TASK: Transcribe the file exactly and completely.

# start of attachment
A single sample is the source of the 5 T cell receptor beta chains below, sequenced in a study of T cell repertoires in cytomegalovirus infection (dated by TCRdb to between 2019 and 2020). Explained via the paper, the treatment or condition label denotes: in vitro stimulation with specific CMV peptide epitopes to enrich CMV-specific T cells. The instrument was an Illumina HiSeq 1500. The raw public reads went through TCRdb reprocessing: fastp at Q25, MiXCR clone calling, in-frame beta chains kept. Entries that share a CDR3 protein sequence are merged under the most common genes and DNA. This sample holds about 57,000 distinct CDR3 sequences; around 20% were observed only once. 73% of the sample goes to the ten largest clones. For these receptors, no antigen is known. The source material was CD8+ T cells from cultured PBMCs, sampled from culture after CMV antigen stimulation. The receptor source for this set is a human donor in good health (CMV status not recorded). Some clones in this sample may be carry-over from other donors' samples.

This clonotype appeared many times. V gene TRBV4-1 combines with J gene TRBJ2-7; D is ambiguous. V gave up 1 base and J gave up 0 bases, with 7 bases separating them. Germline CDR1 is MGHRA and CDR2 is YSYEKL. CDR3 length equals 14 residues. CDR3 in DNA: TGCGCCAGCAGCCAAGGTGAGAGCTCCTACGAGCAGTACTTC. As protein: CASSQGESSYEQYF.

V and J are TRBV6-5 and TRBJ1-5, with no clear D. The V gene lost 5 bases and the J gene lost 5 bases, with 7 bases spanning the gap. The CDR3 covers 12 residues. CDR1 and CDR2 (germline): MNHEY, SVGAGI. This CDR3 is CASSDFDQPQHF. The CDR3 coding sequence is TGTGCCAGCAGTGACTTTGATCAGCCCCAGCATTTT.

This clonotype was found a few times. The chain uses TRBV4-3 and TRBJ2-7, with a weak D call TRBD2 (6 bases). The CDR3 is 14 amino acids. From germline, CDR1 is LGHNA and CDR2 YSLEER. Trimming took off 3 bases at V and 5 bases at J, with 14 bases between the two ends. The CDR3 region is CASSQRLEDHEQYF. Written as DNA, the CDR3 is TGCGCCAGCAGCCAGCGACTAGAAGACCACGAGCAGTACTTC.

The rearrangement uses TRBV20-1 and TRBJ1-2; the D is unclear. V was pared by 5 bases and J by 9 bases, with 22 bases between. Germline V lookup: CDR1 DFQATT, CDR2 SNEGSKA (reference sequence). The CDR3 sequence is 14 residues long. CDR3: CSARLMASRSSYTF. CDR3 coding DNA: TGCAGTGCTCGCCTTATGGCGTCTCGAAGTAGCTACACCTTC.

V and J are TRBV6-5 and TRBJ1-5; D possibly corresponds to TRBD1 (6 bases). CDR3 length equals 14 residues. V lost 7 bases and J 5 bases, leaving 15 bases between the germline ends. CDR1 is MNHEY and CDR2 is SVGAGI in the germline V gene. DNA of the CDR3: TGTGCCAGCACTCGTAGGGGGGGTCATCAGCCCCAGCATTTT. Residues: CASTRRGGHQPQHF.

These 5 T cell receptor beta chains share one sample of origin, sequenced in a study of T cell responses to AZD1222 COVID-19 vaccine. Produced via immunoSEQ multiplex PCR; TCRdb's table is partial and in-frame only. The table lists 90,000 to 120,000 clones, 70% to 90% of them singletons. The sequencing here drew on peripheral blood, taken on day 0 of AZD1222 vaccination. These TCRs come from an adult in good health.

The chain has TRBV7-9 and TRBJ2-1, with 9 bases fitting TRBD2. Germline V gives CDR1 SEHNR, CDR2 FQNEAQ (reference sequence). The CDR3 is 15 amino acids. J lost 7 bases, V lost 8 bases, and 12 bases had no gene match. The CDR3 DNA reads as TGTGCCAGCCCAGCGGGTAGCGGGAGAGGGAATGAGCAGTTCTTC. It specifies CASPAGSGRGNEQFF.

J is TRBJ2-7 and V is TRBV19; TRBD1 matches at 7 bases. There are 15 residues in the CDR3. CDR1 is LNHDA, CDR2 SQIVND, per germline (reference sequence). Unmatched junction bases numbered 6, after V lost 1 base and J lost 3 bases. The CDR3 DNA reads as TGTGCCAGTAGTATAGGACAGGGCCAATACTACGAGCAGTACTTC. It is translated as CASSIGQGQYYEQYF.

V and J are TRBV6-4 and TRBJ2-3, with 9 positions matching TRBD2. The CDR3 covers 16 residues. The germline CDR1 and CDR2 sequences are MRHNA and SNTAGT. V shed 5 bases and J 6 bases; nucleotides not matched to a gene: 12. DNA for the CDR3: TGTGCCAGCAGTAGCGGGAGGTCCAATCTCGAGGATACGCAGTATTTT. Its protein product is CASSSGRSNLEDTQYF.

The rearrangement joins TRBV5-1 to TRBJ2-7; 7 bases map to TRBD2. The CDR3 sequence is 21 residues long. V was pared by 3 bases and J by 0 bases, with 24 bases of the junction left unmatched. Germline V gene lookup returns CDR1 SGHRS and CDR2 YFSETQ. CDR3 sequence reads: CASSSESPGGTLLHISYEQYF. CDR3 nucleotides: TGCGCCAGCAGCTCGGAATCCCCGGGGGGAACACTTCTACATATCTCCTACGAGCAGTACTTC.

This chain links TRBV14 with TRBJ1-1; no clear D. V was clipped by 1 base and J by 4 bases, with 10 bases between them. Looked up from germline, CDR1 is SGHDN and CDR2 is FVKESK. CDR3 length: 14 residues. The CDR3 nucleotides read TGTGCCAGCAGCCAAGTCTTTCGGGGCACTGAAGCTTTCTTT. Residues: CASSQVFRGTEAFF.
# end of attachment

A single sample is the source of the 5 T cell receptor beta chains below, sequenced in a study of T cell repertoires in cytomegalovirus infection (dated by TCRdb to between 2019 and 2020). Explained via the paper, the treatment or condition label denotes: in vitro stimulation with specific CMV peptide epitopes to enrich CMV-specific T cells. The instrument was an Illumina HiSeq 1500. The raw public reads went through TCRdb reprocessing: fastp at Q25, MiXCR clone calling, in-frame beta chains kept. Entries that share a CDR3 protein sequence are merged under the most common genes and DNA. This sample holds about 57,000 distinct CDR3 sequences; around 20% were observed only once. 73% of the sample goes to the ten largest clones. For these receptors, no antigen is known. The source material was CD8+ T cells from cultured PBMCs, sampled from culture after CMV antigen stimulation. The receptor source for this set is a human donor in good health (CMV status not recorded). Some clones in this sample may be carry-over from other donors' samples.

This clonotype appeared many times. V gene TRBV4-1 combines with J gene TRBJ2-7; D is ambiguous. V gave up 1 base and J gave up 0 bases, with 7 bases separating them. Germline CDR1 is MGHRA and CDR2 is YSYEKL. CDR3 length equals 14 residues. CDR3 in DNA: TGCGCCAGCAGCCAAGGTGAGAGCTCCTACGAGCAGTACTTC. As protein: CASSQGESSYEQYF.

V and J are TRBV6-5 and TRBJ1-5, with no clear D. The V gene lost 5 bases and the J gene lost 5 bases, with 7 bases spanning the gap. The CDR3 covers 12 residues. CDR1 and CDR2 (germline): MNHEY, SVGAGI. This CDR3 is CASSDFDQPQHF. The CDR3 coding sequence is TGTGCCAGCAGTGACTTTGATCAGCCCCAGCATTTT.

This clonotype was found a few times. The chain uses TRBV4-3 and TRBJ2-7, with a weak D call TRBD2 (6 bases). The CDR3 is 14 amino acids. From germline, CDR1 is LGHNA and CDR2 YSLEER. Trimming took off 3 bases at V and 5 bases at J, with 14 bases between the two ends. The CDR3 region is CASSQRLEDHEQYF. Written as DNA, the CDR3 is TGCGCCAGCAGCCAGCGACTAGAAGACCACGAGCAGTACTTC.

The rearrangement uses TRBV20-1 and TRBJ1-2; the D is unclear. V was pared by 5 bases and J by 9 bases, with 22 bases between. Germline V lookup: CDR1 DFQATT, CDR2 SNEGSKA (reference sequence). The CDR3 sequence is 14 residues long. CDR3: CSARLMASRSSYTF. CDR3 coding DNA: TGCAGTGCTCGCCTTATGGCGTCTCGAAGTAGCTACACCTTC.

V and J are TRBV6-5 and TRBJ1-5; D possibly corresponds to TRBD1 (6 bases). CDR3 length equals 14 residues. V lost 7 bases and J 5 bases, leaving 15 bases between the germline ends. CDR1 is MNHEY and CDR2 is SVGAGI in the germline V gene. DNA of the CDR3: TGTGCCAGCACTCGTAGGGGGGGTCATCAGCCCCAGCATTTT. Residues: CASTRRGGHQPQHF.

These 5 T cell receptor beta chains share one sample of origin, sequenced in a study of T cell responses to AZD1222 COVID-19 vaccine. Produced via immunoSEQ multiplex PCR; TCRdb's table is partial and in-frame only. The table lists 90,000 to 120,000 clones, 70% to 90% of them singletons. The sequencing here drew on peripheral blood, taken on day 0 of AZD1222 vaccination. These TCRs come from an adult in good health.

The chain has TRBV7-9 and TRBJ2-1, with 9 bases fitting TRBD2. Germline V gives CDR1 SEHNR, CDR2 FQNEAQ (reference sequence). The CDR3 is 15 amino acids. J lost 7 bases, V lost 8 bases, and 12 bases had no gene match. The CDR3 DNA reads as TGTGCCAGCCCAGCGGGTAGCGGGAGAGGGAATGAGCAGTTCTTC. It specifies CASPAGSGRGNEQFF.

J is TRBJ2-7 and V is TRBV19; TRBD1 matches at 7 bases. There are 15 residues in the CDR3. CDR1 is LNHDA, CDR2 SQIVND, per germline (reference sequence). Unmatched junction bases numbered 6, after V lost 1 base and J lost 3 bases. The CDR3 DNA reads as TGTGCCAGTAGTATAGGACAGGGCCAATACTACGAGCAGTACTTC. It is translated as CASSIGQGQYYEQYF.

V and J are TRBV6-4 and TRBJ2-3, with 9 positions matching TRBD2. The CDR3 covers 16 residues. The germline CDR1 and CDR2 sequences are MRHNA and SNTAGT. V shed 5 bases and J 6 bases; nucleotides not matched to a gene: 12. DNA for the CDR3: TGTGCCAGCAGTAGCGGGAGGTCCAATCTCGAGGATACGCAGTATTTT. Its protein product is CASSSGRSNLEDTQYF.

The rearrangement joins TRBV5-1 to TRBJ2-7; 7 bases map to TRBD2. The CDR3 sequence is 21 residues long. V was pared by 3 bases and J by 0 bases, with 24 bases of the junction left unmatched. Germline V gene lookup returns CDR1 SGHRS and CDR2 YFSETQ. CDR3 sequence reads: CASSSESPGGTLLHISYEQYF. CDR3 nucleotides: TGCGCCAGCAGCTCGGAATCCCCGGGGGGAACACTTCTACATATCTCCTACGAGCAGTACTTC.

This chain links TRBV14 with TRBJ1-1; no clear D. V was clipped by 1 base and J by 4 bases, with 10 bases between them. Looked up from germline, CDR1 is SGHDN and CDR2 is FVKESK. CDR3 length: 14 residues. The CDR3 nucleotides read TGTGCCAGCAGCCAAGTCTTTCGGGGCACTGAAGCTTTCTTT. Residues: CASSQVFRGTEAFF.